Proceed With Caution 5 Scary Manufacturing Trends to Avoid

Proceed With Caution: 5 Scary Manufacturing Trends to Avoid

An influx of orders is bound to stretch capacity at some point, which could fool factory managers into making the sorts of mistakes that forced some to close their doors during tougher times. Here are five signs your floor may be risking too much as the economy turns in manufacturers’ favor.

Halloween may be past, but it’s still a scary time for manufacturers.

You wouldn’t know it from the data. North American factories are winning back business from China as the rise of additive manufacturing via 3D printing takes hold on a broader scale.

In the U.S., the Institute for Supply Management’s index rose to 56.4 from 56.2 the month prior. New orders rose slightly while, as a group, factories added jobs. Canadian producers saw similar gains as the RBC Purchasing Managers Index rose to 55.6 -- the highest ranking since April 2011.

So what’s the problem? An influx of orders is bound to stretch capacity at some point, which could fool factory managers into making the sorts of mistakes that forced some to close their doors during tougher times. Here are five signs your floor may be risking too much as the economy turns in manufacturers’ favor:

1. Overbuilding. Tempting as it may be to expand aggressively in order to capture an outsized portion of the manufacturing work coming back from China and elsewhere, remember that business goes as fast as it comes. Don’t accept every contract. Instead, seek terms that allow for modest expansion and which reward progress.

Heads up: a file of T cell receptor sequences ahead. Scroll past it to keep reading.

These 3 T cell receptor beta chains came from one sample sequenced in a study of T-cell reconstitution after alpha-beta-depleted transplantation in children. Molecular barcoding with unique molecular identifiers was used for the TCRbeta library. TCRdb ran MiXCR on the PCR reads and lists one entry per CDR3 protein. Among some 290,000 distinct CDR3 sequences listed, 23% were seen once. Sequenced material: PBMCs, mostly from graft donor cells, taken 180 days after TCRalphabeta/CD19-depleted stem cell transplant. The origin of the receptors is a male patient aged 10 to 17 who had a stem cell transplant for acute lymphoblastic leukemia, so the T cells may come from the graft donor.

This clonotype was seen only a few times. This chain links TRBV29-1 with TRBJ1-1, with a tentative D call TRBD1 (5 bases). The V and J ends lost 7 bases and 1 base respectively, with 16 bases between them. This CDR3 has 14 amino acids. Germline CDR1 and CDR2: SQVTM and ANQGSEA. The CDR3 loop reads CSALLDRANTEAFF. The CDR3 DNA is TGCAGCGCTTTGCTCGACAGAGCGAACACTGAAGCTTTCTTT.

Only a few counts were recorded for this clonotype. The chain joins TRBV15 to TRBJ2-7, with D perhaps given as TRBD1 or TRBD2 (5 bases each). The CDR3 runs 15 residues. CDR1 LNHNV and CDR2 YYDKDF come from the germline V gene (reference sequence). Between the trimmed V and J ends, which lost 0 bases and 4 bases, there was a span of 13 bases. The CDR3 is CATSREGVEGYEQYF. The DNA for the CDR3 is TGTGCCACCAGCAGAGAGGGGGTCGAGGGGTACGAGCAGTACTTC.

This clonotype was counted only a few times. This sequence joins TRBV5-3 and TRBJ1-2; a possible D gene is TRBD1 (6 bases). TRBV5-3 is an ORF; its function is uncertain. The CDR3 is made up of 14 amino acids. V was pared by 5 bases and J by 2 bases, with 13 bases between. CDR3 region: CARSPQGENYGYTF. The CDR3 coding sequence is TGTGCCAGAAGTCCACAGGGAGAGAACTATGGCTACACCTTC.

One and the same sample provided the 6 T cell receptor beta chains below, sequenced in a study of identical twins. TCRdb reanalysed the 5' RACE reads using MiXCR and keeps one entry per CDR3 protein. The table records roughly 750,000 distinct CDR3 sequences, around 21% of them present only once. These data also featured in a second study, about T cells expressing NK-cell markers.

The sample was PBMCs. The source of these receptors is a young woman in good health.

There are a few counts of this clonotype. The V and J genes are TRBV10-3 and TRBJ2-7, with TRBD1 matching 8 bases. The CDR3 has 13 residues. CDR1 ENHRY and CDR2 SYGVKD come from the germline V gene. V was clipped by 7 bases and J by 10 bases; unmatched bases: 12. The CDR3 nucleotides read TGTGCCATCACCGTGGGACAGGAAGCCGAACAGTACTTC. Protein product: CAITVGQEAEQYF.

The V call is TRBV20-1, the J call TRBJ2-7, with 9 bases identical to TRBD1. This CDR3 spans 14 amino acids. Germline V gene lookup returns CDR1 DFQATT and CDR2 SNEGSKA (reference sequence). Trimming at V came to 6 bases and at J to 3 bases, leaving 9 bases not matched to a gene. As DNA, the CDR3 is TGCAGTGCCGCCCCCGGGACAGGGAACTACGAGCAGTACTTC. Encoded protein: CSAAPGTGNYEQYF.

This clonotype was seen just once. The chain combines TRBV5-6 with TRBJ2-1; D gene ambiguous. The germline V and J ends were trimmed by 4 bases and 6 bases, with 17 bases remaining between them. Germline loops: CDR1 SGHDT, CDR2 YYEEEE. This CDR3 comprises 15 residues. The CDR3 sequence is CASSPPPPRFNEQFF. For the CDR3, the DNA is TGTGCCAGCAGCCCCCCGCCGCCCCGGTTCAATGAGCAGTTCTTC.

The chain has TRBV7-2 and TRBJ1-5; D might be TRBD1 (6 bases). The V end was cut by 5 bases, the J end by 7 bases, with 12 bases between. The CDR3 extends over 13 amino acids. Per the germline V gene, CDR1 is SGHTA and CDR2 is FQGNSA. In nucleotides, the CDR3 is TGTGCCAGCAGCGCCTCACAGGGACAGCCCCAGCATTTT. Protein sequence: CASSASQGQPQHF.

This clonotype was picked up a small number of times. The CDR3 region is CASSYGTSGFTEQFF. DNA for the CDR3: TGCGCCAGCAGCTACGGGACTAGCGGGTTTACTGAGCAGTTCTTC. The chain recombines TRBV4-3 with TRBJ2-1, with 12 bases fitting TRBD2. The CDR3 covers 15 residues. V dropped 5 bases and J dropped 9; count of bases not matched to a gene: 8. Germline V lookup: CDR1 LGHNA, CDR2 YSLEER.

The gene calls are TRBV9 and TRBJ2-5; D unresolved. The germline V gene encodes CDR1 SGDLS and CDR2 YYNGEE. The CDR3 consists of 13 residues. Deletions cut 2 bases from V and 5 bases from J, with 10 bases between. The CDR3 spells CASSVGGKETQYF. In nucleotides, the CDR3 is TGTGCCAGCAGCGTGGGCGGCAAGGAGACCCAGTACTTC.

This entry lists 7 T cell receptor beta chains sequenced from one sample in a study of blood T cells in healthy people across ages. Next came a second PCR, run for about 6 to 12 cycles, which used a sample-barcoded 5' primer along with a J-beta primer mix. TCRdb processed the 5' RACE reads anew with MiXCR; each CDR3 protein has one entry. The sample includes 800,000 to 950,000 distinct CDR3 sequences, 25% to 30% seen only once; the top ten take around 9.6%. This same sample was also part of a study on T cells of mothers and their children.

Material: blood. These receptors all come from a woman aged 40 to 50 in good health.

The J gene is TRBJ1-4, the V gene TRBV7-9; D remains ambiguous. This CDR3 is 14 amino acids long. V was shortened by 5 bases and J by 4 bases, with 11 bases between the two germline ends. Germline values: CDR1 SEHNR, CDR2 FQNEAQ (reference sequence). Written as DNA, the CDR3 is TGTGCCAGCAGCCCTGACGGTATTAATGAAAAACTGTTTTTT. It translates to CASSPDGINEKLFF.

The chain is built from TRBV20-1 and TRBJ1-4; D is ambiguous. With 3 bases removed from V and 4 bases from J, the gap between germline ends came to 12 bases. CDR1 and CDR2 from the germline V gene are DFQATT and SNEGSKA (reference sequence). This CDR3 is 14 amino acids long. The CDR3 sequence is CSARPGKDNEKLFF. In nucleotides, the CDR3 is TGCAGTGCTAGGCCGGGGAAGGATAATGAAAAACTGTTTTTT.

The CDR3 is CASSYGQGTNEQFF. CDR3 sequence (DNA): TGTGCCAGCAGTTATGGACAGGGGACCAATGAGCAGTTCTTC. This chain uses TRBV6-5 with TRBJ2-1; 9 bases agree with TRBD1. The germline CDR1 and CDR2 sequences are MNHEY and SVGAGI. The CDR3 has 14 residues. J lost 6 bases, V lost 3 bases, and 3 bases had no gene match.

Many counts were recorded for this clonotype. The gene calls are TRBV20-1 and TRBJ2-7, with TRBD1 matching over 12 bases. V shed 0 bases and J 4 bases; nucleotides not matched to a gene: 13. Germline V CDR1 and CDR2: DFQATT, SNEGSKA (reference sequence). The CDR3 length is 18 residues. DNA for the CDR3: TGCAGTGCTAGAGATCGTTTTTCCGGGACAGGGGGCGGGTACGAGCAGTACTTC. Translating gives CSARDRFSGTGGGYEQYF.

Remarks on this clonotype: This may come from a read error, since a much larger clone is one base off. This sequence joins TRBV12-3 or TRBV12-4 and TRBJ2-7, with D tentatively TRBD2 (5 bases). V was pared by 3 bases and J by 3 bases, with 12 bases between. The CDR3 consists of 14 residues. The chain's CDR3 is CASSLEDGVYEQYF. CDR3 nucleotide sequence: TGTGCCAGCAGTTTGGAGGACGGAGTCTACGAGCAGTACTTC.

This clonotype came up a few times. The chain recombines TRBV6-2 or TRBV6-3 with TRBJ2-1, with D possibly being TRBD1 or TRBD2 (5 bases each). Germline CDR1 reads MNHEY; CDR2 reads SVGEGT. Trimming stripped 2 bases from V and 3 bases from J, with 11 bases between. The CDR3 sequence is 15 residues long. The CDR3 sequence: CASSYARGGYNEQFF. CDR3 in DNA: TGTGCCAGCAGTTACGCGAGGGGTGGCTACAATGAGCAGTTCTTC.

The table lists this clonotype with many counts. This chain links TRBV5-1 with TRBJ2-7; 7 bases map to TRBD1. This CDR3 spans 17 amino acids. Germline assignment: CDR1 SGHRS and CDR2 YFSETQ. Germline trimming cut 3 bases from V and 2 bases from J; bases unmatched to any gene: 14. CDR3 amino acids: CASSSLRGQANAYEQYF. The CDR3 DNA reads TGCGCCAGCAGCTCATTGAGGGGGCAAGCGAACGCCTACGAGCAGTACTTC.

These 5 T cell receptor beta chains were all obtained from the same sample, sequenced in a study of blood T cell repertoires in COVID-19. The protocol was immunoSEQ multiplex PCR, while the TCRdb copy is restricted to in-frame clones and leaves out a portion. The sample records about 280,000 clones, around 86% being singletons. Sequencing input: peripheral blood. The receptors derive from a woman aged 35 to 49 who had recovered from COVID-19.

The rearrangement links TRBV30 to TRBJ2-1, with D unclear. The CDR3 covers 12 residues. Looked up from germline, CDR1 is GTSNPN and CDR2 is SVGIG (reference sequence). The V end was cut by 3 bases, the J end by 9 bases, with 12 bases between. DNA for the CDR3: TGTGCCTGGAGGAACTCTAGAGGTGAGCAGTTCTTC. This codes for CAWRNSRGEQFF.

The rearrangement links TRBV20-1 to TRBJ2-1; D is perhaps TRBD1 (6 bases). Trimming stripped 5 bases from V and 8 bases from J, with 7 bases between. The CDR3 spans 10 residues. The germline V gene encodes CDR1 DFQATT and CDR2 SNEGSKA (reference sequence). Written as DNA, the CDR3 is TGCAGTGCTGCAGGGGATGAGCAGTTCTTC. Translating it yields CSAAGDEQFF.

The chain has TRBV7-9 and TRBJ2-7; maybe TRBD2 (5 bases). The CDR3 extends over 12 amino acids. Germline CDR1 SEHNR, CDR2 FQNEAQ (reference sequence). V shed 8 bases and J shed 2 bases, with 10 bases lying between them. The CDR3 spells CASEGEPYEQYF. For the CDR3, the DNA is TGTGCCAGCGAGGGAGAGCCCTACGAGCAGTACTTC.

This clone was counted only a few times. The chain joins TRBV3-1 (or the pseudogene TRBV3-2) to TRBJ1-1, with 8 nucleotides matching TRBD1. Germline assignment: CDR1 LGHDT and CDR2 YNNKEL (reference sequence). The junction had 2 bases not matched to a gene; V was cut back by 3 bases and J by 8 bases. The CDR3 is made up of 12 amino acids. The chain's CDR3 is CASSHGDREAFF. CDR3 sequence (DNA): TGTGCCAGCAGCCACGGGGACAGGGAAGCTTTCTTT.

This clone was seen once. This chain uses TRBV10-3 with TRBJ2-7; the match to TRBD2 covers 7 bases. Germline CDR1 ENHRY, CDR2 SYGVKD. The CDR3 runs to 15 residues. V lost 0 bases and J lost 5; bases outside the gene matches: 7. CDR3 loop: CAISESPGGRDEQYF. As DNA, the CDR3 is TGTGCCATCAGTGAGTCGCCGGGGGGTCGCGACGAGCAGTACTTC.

2. Failing to stage new work. All-in commitments are dangerous. Don’t allow the prospect of a big payday to break your processes. Be mindful of your floor’s capabilities and look to expand in stages, preserving your ability to eke out a profit as you go.

3. Scaling up too fast. Once you’ve started expanding, insist on a pace that doesn’t overcommit workers, finances, or existing physical resources. Document everything. Share what’s working and what isn’t as you expand, and then make corrections before expanding further.

4. Failing to test regularly. The rush to grow often gets in the way of testing for best practices. Don’t let that happen. Instead, recognize and reward leaders who document changes and surface breakpoints and productivity gains.

5. Ignoring innovators and leaders. Finally, remember that it’s talented teams that implement expansion plans. Devise a system of rewards that recognizes behaviors that lead to measured, profitable growth. Broadcast successes widely.

North American factories have enjoyed a remarkable comeback this year. Don’t spoil the renaissance by adopting poor habits. Stick to what has worked in lean times and stay close to the talent that has kept the doors open so far. Recognize their efforts regularly, and reward them appropriately. I promise they’ll happily return the favor.

John Mills is executive vice president of Business Development at Rideau Recognition Solutions, a global leader in employee rewards and recognition programs designed to motivate and increase engagement and productivity across the workforce.

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